Giving Thanks to beat the Expat Blues

In just a couple of weeks, the American Thanksgiving holiday will be here. This post is about giving Thanks for what I have… and to kick my Negative Nancy into a Sunshine Sally.

I know how lucky I am to be living in Europe. The ultimate trip. Living abroad! I am Thankful I do not just dream about going somewhere, I actually have!  Now, I just have to deal with the repercussions of the big move!

I am thankful for this Blog!  It is a place where I can come to say anything. This is my therapists couch and my clay on a wheel. The end product may end up looking like my second grade clay bowl, but it is mine. and I love it!

I noticed today, as I talked with my two closest friends, I was being overly critical, judgmental, and negative. It happens often when I feel myself getting depressed. It is the kind of expat depression that doesn’t last long, but can feel like an eternity at the time.

Expat Blues before a holiday or at anytime is not out the norm. I just Googled “expat depression” and a slew of sites popped up, But first as I was typing in my search words it offered more… expat depression China, Germany, and so on.
I have heard of Beijing Blues, and having a Shanglow day in Shanghai. I would add Balkan Blues or Serbian Sadness. It happens and you just have to find your way out of the jungle and move on, knowing that you do love this place, just not all the time.

I am Thankful that the internet lets us commiserate. Knowing you are not alone is comforting.

I am Thankful that I get to work in Nature! For numerous reasons the great out doors is home. When I am in the fields, I don’t feel judged. I am able to just be me, breathe the fresh air and enjoy God’s creation. Usually, I am getting a great workout at the same time.

Incidentally, getting out of the house and working out are the too many things that kick expat depression in the rear. I am Thankful that I get to do that often!

It is when I come back to town, I feel like an alien. I feel that I just don’t fit in here. And as I just read in Sunny Sanguinity, ” I don’t always want to be different. But I want to be me.”

I don’t always mind being that stranger, sometimes I relish it. I am Thankful that being different isn’t always bad.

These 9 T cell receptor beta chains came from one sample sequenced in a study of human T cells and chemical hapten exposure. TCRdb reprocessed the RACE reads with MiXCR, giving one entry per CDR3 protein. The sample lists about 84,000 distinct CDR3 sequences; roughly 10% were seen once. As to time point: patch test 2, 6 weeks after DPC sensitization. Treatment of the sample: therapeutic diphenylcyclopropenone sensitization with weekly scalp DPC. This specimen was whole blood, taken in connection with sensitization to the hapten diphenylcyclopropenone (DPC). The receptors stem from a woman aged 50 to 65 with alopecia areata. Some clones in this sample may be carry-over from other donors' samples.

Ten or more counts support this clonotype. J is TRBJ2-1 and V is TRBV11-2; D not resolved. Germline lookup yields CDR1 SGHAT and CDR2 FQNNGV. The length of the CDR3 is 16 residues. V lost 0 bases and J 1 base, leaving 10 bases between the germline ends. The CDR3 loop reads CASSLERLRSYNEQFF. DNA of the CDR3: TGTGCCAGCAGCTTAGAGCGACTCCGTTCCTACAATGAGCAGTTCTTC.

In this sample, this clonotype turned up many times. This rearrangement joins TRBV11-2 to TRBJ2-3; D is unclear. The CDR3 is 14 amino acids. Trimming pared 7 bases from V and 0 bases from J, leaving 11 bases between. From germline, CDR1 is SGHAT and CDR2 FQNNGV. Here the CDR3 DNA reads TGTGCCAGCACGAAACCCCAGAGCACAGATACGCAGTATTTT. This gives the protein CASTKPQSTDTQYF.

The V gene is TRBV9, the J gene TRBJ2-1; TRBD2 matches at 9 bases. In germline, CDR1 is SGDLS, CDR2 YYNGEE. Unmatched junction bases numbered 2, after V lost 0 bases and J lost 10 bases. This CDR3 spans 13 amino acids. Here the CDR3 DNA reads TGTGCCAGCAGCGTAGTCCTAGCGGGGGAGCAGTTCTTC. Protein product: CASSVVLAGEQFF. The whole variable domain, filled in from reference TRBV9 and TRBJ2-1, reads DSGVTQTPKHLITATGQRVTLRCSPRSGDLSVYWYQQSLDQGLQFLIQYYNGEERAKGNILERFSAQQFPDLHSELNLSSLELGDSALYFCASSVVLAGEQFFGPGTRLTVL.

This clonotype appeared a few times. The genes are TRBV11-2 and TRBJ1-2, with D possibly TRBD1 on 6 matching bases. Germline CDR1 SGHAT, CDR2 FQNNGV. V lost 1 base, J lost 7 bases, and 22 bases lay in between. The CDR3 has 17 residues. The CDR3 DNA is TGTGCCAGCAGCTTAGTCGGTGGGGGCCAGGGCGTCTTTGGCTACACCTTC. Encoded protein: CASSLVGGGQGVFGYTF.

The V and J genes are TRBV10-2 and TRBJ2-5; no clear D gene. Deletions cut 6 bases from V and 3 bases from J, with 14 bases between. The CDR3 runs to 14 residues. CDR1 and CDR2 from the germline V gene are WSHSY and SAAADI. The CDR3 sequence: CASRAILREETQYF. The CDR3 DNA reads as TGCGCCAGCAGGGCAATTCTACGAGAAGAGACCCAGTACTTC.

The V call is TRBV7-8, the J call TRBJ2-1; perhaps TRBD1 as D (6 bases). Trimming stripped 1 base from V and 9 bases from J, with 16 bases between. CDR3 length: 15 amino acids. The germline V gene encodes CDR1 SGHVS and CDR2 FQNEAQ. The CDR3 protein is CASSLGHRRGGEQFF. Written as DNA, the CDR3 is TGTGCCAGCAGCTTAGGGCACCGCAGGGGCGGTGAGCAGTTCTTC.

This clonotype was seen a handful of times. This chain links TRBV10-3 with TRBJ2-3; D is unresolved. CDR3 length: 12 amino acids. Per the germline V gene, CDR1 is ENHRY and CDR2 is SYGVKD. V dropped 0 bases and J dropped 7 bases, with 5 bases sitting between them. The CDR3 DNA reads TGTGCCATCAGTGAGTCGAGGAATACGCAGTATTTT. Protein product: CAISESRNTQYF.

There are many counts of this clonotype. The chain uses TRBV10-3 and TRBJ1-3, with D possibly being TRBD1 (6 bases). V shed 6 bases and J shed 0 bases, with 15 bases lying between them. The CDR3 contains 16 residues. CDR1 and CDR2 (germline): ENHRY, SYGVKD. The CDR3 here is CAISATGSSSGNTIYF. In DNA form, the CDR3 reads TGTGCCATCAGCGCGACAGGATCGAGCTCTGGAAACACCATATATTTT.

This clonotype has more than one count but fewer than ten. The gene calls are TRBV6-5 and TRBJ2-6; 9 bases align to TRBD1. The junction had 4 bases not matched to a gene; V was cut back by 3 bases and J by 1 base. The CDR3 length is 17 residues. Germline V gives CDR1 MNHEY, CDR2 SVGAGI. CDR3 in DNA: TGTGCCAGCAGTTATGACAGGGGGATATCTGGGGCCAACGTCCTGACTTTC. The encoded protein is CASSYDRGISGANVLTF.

I am Thankful for the internet! I can message people online and skype! Hallelujah! I need to do that!

I am Thankful for my Family. All of them! I am a lucky girl to have so many loved ones.

I am Thankful for Friends! I love you all! Thanks for being there for me.

Ok, I need to go back to bed… T minus three hours till I get up… I am Thankful Munchkin goes to preschool!  

I am Thankful that I get to go cuddle with my hubby and little one in a King size bed!

I am Thankful that writing this post lifted my spirits and I feel at peace! See, being Thankful helps!!!!!!

 

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6 thoughts on “Giving Thanks to beat the Expat Blues

  1. Morning, T!

    Huge thanks for this post! I too have found my adventure into the Balkans with my Serbian husband bittersweet. It truly is a strange state of being when one simultaneously experiences longing and contentment for extended periods of time. In truth, I believe every human being lives in this state, sometimes more sub-consciously than not. As expats, this part of our human-ness is heightened as we are less able to bury it in wide scale, tangible familiarities.
    It’s tougher still when one tries to be an agent for change in an area of social good. For me, this has manifested itself in the sphere of animal welfare (your experience with the discarded kittens is very familiar to me; although I seem to be living in the hot-spot for the drop-off of unwanted dogs and litters of puppies – mixed breeds which are very difficult to home locally). I’m known far and wide (across the village) as the ‘Južnoafričke pas dama’. This title does make me different. But, it’s also very ‘me’. More often than not – both at home and abroad – being different is exactly who you are! When the knowledge of that is highlighted, as an expat, it’s probably the best opportunity one could have to define it and embrace it. So…. that is my journey right now. I’m not ‘South African’ nor am I ‘Serbian’. I’m me. Finding out what that means, bit by bit, brings me closer to a notion of ‘home’. It’s not the most comfortable ‘existential’ journey but I think, at the end of the day, it will be something us expats can be thankful for (along with the warmth of a Serbian home, the love of a Serbian heart and the unfamiliar beauty hidden at the core of every Serbian community).

    • Ah Sandra, What a lovely reply. Thank you. I have so many of the same feelings. I was just saying not long ago that I no longer feel just American. I will never be Serbian. But I am becoming more “Serbian” with time. We are lucky to have found this new home.

      The people here are so amazing and hospitable. The ones who put up with me are a special kind of wonderful. I am blessed to have wonderful friends.

      Hooray for your work with the poor doggies. You are a hero. I with I could have a home for the homeless animals here. And I am happy to see the way people think of them is changing slowly but surely!!

      Thank you again for the lovely comment! I wish you lots of luck in your endeavors here.

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